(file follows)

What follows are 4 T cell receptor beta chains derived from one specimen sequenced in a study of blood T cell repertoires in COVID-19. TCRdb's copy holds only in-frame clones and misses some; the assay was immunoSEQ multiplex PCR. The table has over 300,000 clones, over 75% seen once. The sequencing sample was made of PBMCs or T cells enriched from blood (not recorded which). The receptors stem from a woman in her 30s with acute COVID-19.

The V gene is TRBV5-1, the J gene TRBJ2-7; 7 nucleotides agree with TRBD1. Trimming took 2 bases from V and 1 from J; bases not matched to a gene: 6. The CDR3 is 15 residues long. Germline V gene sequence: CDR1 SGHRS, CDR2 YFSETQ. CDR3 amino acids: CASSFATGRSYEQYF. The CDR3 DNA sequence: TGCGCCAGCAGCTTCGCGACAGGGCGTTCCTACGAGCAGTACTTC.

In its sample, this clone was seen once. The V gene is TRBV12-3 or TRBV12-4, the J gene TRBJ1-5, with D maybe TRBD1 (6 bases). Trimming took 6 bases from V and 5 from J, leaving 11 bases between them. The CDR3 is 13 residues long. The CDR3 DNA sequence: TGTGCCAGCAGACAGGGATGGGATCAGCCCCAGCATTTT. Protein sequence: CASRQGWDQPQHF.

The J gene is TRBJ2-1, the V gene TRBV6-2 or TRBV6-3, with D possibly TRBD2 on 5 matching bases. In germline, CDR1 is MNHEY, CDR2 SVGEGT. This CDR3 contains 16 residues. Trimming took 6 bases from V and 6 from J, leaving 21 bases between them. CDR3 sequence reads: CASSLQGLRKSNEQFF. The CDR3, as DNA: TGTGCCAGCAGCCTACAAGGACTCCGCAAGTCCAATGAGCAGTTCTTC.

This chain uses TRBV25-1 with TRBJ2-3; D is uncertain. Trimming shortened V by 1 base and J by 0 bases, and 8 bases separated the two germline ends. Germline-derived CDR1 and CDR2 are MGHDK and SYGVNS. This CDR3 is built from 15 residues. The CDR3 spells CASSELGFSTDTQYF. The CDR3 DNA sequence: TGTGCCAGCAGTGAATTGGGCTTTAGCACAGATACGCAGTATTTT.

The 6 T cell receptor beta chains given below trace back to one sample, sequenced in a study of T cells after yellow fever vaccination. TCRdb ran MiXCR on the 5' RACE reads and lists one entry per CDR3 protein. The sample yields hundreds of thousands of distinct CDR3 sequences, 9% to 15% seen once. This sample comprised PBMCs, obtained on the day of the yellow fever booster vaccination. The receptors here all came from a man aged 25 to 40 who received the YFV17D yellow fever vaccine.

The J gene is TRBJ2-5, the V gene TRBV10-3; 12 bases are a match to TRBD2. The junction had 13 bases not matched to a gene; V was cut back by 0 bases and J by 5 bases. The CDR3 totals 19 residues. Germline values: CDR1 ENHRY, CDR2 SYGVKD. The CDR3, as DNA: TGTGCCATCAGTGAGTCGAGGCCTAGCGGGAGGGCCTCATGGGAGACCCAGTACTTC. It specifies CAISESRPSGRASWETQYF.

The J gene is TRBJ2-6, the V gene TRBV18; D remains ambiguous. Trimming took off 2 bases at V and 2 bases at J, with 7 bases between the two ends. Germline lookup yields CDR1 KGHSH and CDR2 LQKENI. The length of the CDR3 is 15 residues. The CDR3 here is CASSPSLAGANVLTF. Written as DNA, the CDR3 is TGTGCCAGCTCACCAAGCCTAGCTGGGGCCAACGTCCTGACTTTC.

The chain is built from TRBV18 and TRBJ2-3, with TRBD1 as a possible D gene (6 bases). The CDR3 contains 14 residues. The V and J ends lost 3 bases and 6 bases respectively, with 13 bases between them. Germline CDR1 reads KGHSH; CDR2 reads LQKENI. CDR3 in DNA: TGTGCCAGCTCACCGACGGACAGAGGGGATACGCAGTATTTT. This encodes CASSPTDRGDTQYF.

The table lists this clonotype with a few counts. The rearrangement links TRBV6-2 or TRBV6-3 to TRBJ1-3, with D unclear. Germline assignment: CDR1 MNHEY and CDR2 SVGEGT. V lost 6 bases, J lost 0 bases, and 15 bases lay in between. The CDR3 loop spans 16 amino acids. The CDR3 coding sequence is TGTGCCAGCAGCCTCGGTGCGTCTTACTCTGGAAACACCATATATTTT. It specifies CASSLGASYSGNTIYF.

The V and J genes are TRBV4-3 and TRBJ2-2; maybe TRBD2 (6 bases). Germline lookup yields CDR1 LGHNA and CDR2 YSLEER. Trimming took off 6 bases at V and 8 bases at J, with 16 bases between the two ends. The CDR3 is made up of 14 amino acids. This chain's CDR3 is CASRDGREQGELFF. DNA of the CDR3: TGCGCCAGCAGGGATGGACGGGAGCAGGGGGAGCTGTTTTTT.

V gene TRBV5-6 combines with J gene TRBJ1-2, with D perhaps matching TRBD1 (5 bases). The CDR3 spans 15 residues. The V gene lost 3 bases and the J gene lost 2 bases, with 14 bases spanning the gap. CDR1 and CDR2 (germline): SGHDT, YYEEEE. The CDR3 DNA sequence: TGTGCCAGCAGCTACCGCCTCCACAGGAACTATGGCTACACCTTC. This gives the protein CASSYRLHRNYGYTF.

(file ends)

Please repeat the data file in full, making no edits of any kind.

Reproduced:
What follows are 4 T cell receptor beta chains derived from one specimen sequenced in a study of blood T cell repertoires in COVID-19. TCRdb's copy holds only in-frame clones and misses some; the assay was immunoSEQ multiplex PCR. The table has over 300,000 clones, over 75% seen once. The sequencing sample was made of PBMCs or T cells enriched from blood (not recorded which). The receptors stem from a woman in her 30s with acute COVID-19.

The V gene is TRBV5-1, the J gene TRBJ2-7; 7 nucleotides agree with TRBD1. Trimming took 2 bases from V and 1 from J; bases not matched to a gene: 6. The CDR3 is 15 residues long. Germline V gene sequence: CDR1 SGHRS, CDR2 YFSETQ. CDR3 amino acids: CASSFATGRSYEQYF. The CDR3 DNA sequence: TGCGCCAGCAGCTTCGCGACAGGGCGTTCCTACGAGCAGTACTTC.

In its sample, this clone was seen once. The V gene is TRBV12-3 or TRBV12-4, the J gene TRBJ1-5, with D maybe TRBD1 (6 bases). Trimming took 6 bases from V and 5 from J, leaving 11 bases between them. The CDR3 is 13 residues long. The CDR3 DNA sequence: TGTGCCAGCAGACAGGGATGGGATCAGCCCCAGCATTTT. Protein sequence: CASRQGWDQPQHF.

The J gene is TRBJ2-1, the V gene TRBV6-2 or TRBV6-3, with D possibly TRBD2 on 5 matching bases. In germline, CDR1 is MNHEY, CDR2 SVGEGT. This CDR3 contains 16 residues. Trimming took 6 bases from V and 6 from J, leaving 21 bases between them. CDR3 sequence reads: CASSLQGLRKSNEQFF. The CDR3, as DNA: TGTGCCAGCAGCCTACAAGGACTCCGCAAGTCCAATGAGCAGTTCTTC.

This chain uses TRBV25-1 with TRBJ2-3; D is uncertain. Trimming shortened V by 1 base and J by 0 bases, and 8 bases separated the two germline ends. Germline-derived CDR1 and CDR2 are MGHDK and SYGVNS. This CDR3 is built from 15 residues. The CDR3 spells CASSELGFSTDTQYF. The CDR3 DNA sequence: TGTGCCAGCAGTGAATTGGGCTTTAGCACAGATACGCAGTATTTT.

The 6 T cell receptor beta chains given below trace back to one sample, sequenced in a study of T cells after yellow fever vaccination. TCRdb ran MiXCR on the 5' RACE reads and lists one entry per CDR3 protein. The sample yields hundreds of thousands of distinct CDR3 sequences, 9% to 15% seen once. This sample comprised PBMCs, obtained on the day of the yellow fever booster vaccination. The receptors here all came from a man aged 25 to 40 who received the YFV17D yellow fever vaccine.

The J gene is TRBJ2-5, the V gene TRBV10-3; 12 bases are a match to TRBD2. The junction had 13 bases not matched to a gene; V was cut back by 0 bases and J by 5 bases. The CDR3 totals 19 residues. Germline values: CDR1 ENHRY, CDR2 SYGVKD. The CDR3, as DNA: TGTGCCATCAGTGAGTCGAGGCCTAGCGGGAGGGCCTCATGGGAGACCCAGTACTTC. It specifies CAISESRPSGRASWETQYF.

The J gene is TRBJ2-6, the V gene TRBV18; D remains ambiguous. Trimming took off 2 bases at V and 2 bases at J, with 7 bases between the two ends. Germline lookup yields CDR1 KGHSH and CDR2 LQKENI. The length of the CDR3 is 15 residues. The CDR3 here is CASSPSLAGANVLTF. Written as DNA, the CDR3 is TGTGCCAGCTCACCAAGCCTAGCTGGGGCCAACGTCCTGACTTTC.

The chain is built from TRBV18 and TRBJ2-3, with TRBD1 as a possible D gene (6 bases). The CDR3 contains 14 residues. The V and J ends lost 3 bases and 6 bases respectively, with 13 bases between them. Germline CDR1 reads KGHSH; CDR2 reads LQKENI. CDR3 in DNA: TGTGCCAGCTCACCGACGGACAGAGGGGATACGCAGTATTTT. This encodes CASSPTDRGDTQYF.

The table lists this clonotype with a few counts. The rearrangement links TRBV6-2 or TRBV6-3 to TRBJ1-3, with D unclear. Germline assignment: CDR1 MNHEY and CDR2 SVGEGT. V lost 6 bases, J lost 0 bases, and 15 bases lay in between. The CDR3 loop spans 16 amino acids. The CDR3 coding sequence is TGTGCCAGCAGCCTCGGTGCGTCTTACTCTGGAAACACCATATATTTT. It specifies CASSLGASYSGNTIYF.

The V and J genes are TRBV4-3 and TRBJ2-2; maybe TRBD2 (6 bases). Germline lookup yields CDR1 LGHNA and CDR2 YSLEER. Trimming took off 6 bases at V and 8 bases at J, with 16 bases between the two ends. The CDR3 is made up of 14 amino acids. This chain's CDR3 is CASRDGREQGELFF. DNA of the CDR3: TGCGCCAGCAGGGATGGACGGGAGCAGGGGGAGCTGTTTTTT.

V gene TRBV5-6 combines with J gene TRBJ1-2, with D perhaps matching TRBD1 (5 bases). The CDR3 spans 15 residues. The V gene lost 3 bases and the J gene lost 2 bases, with 14 bases spanning the gap. CDR1 and CDR2 (germline): SGHDT, YYEEEE. The CDR3 DNA sequence: TGTGCCAGCAGCTACCGCCTCCACAGGAACTATGGCTACACCTTC. This gives the protein CASSYRLHRNYGYTF.